I’ve always wondered how those little fascinations of childhood— toys— one day make their way into fully-formed, grown-up culture-making. Action Figures. Blocks. Clay. Dollhouses. No one can convince me that those hands-on pieces of plastic were not, for me and every other child, objects of True Beauty. Just try to remember: standing in the aisles of the toystore, clutching the box of some Star Wars spacecraft, admiring its every last curve and sticker, in the thrall of your first true aesthetic experiences. Or, playing on the living room carpet, building up microfortresses out of God knows what, manipulating forms and fantasies just as you would in the plastic arts. It was the real thing. So much so that I also have trouble believing that the habits and compulsions we got from those toys— from transformers, legos, playdoh, barbies, slip-and-slides— just up and vanished after elementary school. I’d expect to find their perfections and analogues in culturemaking, later on down the line. Little traces or echoes, at least.
This is what initially sprang to mind when I saw Erica Prince’s “werks by jerks,” in the Far In Far Out collection. With a mix of collage, color, and drawing, Erica has designed warmly-colored interiors with a methodology very similar, I’d bet, to the way a girl of eleven might arrange her fantasy dollhouse. I can even picture Erica now, placing a cushion here, an armchair there; tilting her head and testing the effect. The construction seems as if it would be so gratifying— in the act— that they could be done purely for the enjoyment, viewers or no. A very pure activity. In this respect, they remind me of those rainy-day occupations of the Victorian era: scrapbooks. I saw one superior example, given to my friend Abby Sullivan by a relative, in which the girl had pasted together pieces of magazines and advertisements into her ideal family castle. Each page was a room. It was eerie and meticulous; somewhere between a dollhouse and Une Semaine De Bonté— done only as a private vision, for private enjoyment.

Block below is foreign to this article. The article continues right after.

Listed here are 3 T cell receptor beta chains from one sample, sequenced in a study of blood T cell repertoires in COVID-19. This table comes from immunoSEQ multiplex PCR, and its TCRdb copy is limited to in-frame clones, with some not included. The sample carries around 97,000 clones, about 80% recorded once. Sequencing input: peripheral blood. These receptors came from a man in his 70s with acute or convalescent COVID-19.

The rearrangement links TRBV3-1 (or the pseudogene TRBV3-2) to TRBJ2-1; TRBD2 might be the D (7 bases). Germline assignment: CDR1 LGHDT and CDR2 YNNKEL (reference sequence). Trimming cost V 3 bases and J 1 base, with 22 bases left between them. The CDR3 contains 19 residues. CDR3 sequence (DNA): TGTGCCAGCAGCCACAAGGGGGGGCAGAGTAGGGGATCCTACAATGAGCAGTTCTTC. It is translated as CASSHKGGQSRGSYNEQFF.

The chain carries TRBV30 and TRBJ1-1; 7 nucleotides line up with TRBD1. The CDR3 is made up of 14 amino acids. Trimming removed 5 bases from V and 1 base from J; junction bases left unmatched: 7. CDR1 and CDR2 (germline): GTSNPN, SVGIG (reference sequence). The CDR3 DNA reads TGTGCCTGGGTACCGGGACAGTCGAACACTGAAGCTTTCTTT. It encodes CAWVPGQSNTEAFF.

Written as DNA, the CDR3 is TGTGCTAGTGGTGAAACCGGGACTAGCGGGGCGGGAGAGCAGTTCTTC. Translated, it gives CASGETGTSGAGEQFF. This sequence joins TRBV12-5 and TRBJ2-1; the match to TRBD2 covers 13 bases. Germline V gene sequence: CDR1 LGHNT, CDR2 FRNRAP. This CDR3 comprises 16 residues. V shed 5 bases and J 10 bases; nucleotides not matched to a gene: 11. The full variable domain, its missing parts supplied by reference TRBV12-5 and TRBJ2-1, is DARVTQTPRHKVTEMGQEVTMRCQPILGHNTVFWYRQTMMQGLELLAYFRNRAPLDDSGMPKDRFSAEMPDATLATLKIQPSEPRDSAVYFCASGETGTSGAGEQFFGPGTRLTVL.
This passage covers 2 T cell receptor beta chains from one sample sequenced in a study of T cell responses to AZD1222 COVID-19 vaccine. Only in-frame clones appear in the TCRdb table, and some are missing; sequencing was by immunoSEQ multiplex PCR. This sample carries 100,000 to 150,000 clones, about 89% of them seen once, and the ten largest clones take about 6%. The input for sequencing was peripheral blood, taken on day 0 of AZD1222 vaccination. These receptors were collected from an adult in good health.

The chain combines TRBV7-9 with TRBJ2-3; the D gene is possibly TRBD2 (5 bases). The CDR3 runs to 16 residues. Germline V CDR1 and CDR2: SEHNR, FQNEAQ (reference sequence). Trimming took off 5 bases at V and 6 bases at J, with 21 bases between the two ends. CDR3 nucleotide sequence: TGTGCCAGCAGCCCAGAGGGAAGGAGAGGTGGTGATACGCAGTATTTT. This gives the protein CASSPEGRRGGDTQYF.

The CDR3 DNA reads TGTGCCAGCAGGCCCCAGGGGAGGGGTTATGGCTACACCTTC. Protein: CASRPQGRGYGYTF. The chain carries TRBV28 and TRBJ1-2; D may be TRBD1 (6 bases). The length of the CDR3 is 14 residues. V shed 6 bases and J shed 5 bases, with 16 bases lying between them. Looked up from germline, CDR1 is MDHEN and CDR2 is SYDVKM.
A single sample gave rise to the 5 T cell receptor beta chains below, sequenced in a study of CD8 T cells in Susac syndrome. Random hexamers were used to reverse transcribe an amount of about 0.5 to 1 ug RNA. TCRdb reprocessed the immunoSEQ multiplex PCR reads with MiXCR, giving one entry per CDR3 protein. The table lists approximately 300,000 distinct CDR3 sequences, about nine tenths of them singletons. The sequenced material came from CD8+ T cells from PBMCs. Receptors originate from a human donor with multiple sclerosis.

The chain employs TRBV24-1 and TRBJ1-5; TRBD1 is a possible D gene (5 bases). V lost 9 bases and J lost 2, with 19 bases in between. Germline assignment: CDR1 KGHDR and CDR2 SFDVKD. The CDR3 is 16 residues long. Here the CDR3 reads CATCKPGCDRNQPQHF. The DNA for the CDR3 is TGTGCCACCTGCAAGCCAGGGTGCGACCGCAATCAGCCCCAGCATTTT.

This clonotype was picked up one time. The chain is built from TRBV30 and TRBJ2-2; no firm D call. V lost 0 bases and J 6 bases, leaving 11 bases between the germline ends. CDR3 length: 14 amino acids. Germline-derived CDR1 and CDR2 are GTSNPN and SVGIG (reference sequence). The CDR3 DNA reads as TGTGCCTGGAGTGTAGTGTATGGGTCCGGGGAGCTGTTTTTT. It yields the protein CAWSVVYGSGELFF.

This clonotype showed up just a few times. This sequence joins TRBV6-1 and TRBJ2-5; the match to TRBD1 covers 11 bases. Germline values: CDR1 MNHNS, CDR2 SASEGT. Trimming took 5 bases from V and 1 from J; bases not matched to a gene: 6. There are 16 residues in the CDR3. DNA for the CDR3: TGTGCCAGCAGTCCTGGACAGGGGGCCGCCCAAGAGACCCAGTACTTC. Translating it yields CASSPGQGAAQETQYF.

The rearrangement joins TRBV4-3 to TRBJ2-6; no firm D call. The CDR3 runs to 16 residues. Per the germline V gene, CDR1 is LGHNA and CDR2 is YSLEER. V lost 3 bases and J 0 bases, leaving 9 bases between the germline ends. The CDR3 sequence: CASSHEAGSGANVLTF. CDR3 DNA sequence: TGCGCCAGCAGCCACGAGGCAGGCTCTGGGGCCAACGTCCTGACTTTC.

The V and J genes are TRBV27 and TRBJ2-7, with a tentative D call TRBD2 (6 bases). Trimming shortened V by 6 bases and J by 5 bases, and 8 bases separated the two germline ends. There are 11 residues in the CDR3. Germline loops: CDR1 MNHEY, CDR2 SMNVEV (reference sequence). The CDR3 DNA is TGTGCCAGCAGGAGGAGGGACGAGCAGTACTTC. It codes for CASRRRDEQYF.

Erica’s stuff had the same ring. Not that she’s exactly riffing off scrapbooks and dollhouses— it’s not that literal. Just a continuation of energies. The same lady-like attention to curtains, cushions, and chandeliers. The same presence of improbabilities, like bears and legolike architecture. The reason I’m so intrigued by the crossovers between toys and the plastic arts is because I have always considered culture as just a very memorable and fervid form of freeplay. This is not a new idea. It was made explicit in Friedrich Schiller’s Letters on the Aesthetic Education of Man, in his conception of the Spieltrieb, or “play drive.”
For Schiller, the play-drive helps us navigate between rote necessity and aimless freedom. Culture should neither be fulfilling some pre-appointed function— like making license plates or products for an art market— nor pointlessly screwing around and making nothing of lasting worth. All culture strikes this balance, but every once in a while you see the principle nicely illustrated, as in Erica’s work. I also recommend checking out the “werks” by the others in the exhibition— Garrett Davis, Garret Crabb, and Mylinh Chau— to which I have nothing interesting to add, but are definitely worth seeing.
Far In Far Out continues at the FUEL Collection, until October 24th.